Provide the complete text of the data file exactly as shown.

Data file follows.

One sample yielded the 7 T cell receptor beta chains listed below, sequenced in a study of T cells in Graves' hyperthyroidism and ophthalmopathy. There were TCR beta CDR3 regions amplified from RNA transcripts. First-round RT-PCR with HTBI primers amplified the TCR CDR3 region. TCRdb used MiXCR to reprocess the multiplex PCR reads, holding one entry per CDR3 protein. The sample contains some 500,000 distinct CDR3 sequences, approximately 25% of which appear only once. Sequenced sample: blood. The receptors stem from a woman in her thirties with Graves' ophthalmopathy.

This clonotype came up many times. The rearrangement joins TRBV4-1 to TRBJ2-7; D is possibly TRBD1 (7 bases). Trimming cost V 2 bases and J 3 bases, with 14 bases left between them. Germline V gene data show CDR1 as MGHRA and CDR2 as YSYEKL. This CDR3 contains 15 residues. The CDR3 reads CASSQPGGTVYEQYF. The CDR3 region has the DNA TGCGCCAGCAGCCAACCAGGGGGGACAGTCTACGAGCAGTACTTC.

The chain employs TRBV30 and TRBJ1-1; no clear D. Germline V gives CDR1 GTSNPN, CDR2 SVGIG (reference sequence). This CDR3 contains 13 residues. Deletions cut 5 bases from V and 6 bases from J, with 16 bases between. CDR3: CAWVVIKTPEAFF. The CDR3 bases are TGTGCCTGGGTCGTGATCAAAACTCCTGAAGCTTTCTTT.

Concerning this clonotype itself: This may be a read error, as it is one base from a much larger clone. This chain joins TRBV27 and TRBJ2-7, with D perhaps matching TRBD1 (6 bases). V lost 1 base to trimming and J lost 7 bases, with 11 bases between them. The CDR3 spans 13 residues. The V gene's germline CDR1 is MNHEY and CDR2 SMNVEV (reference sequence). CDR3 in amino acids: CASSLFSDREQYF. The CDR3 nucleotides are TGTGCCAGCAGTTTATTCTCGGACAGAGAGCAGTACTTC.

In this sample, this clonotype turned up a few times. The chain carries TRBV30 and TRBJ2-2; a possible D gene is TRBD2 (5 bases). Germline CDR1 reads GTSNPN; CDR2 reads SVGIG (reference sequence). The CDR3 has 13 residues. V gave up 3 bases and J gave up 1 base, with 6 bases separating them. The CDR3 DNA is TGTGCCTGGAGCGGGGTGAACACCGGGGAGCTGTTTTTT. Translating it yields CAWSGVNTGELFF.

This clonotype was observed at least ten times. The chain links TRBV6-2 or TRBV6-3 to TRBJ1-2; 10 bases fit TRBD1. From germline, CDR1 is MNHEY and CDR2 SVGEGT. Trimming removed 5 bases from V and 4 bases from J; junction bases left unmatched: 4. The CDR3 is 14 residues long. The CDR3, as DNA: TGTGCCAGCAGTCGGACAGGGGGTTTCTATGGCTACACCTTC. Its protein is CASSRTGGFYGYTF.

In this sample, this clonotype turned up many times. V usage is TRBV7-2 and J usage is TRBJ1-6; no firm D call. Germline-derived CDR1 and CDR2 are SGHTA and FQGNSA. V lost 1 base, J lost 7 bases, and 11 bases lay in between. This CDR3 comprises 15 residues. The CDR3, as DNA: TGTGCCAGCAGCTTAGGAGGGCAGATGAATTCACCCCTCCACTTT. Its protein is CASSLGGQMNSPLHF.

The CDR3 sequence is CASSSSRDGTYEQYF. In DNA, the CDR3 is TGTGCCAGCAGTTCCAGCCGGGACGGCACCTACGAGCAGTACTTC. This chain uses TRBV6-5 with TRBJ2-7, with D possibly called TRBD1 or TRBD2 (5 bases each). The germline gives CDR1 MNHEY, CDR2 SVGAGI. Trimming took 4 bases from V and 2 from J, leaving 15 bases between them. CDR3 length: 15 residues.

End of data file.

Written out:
One sample yielded the 7 T cell receptor beta chains listed below, sequenced in a study of T cells in Graves' hyperthyroidism and ophthalmopathy. There were TCR beta CDR3 regions amplified from RNA transcripts. First-round RT-PCR with HTBI primers amplified the TCR CDR3 region. TCRdb used MiXCR to reprocess the multiplex PCR reads, holding one entry per CDR3 protein. The sample contains some 500,000 distinct CDR3 sequences, approximately 25% of which appear only once. Sequenced sample: blood. The receptors stem from a woman in her thirties with Graves' ophthalmopathy.

This clonotype came up many times. The rearrangement joins TRBV4-1 to TRBJ2-7; D is possibly TRBD1 (7 bases). Trimming cost V 2 bases and J 3 bases, with 14 bases left between them. Germline V gene data show CDR1 as MGHRA and CDR2 as YSYEKL. This CDR3 contains 15 residues. The CDR3 reads CASSQPGGTVYEQYF. The CDR3 region has the DNA TGCGCCAGCAGCCAACCAGGGGGGACAGTCTACGAGCAGTACTTC.

The chain employs TRBV30 and TRBJ1-1; no clear D. Germline V gives CDR1 GTSNPN, CDR2 SVGIG (reference sequence). This CDR3 contains 13 residues. Deletions cut 5 bases from V and 6 bases from J, with 16 bases between. CDR3: CAWVVIKTPEAFF. The CDR3 bases are TGTGCCTGGGTCGTGATCAAAACTCCTGAAGCTTTCTTT.

Concerning this clonotype itself: This may be a read error, as it is one base from a much larger clone. This chain joins TRBV27 and TRBJ2-7, with D perhaps matching TRBD1 (6 bases). V lost 1 base to trimming and J lost 7 bases, with 11 bases between them. The CDR3 spans 13 residues. The V gene's germline CDR1 is MNHEY and CDR2 SMNVEV (reference sequence). CDR3 in amino acids: CASSLFSDREQYF. The CDR3 nucleotides are TGTGCCAGCAGTTTATTCTCGGACAGAGAGCAGTACTTC.

In this sample, this clonotype turned up a few times. The chain carries TRBV30 and TRBJ2-2; a possible D gene is TRBD2 (5 bases). Germline CDR1 reads GTSNPN; CDR2 reads SVGIG (reference sequence). The CDR3 has 13 residues. V gave up 3 bases and J gave up 1 base, with 6 bases separating them. The CDR3 DNA is TGTGCCTGGAGCGGGGTGAACACCGGGGAGCTGTTTTTT. Translating it yields CAWSGVNTGELFF.

This clonotype was observed at least ten times. The chain links TRBV6-2 or TRBV6-3 to TRBJ1-2; 10 bases fit TRBD1. From germline, CDR1 is MNHEY and CDR2 SVGEGT. Trimming removed 5 bases from V and 4 bases from J; junction bases left unmatched: 4. The CDR3 is 14 residues long. The CDR3, as DNA: TGTGCCAGCAGTCGGACAGGGGGTTTCTATGGCTACACCTTC. Its protein is CASSRTGGFYGYTF.

In this sample, this clonotype turned up many times. V usage is TRBV7-2 and J usage is TRBJ1-6; no firm D call. Germline-derived CDR1 and CDR2 are SGHTA and FQGNSA. V lost 1 base, J lost 7 bases, and 11 bases lay in between. This CDR3 comprises 15 residues. The CDR3, as DNA: TGTGCCAGCAGCTTAGGAGGGCAGATGAATTCACCCCTCCACTTT. Its protein is CASSLGGQMNSPLHF.

The CDR3 sequence is CASSSSRDGTYEQYF. In DNA, the CDR3 is TGTGCCAGCAGTTCCAGCCGGGACGGCACCTACGAGCAGTACTTC. This chain uses TRBV6-5 with TRBJ2-7, with D possibly called TRBD1 or TRBD2 (5 bases each). The germline gives CDR1 MNHEY, CDR2 SVGAGI. Trimming took 4 bases from V and 2 from J, leaving 15 bases between them. CDR3 length: 15 residues.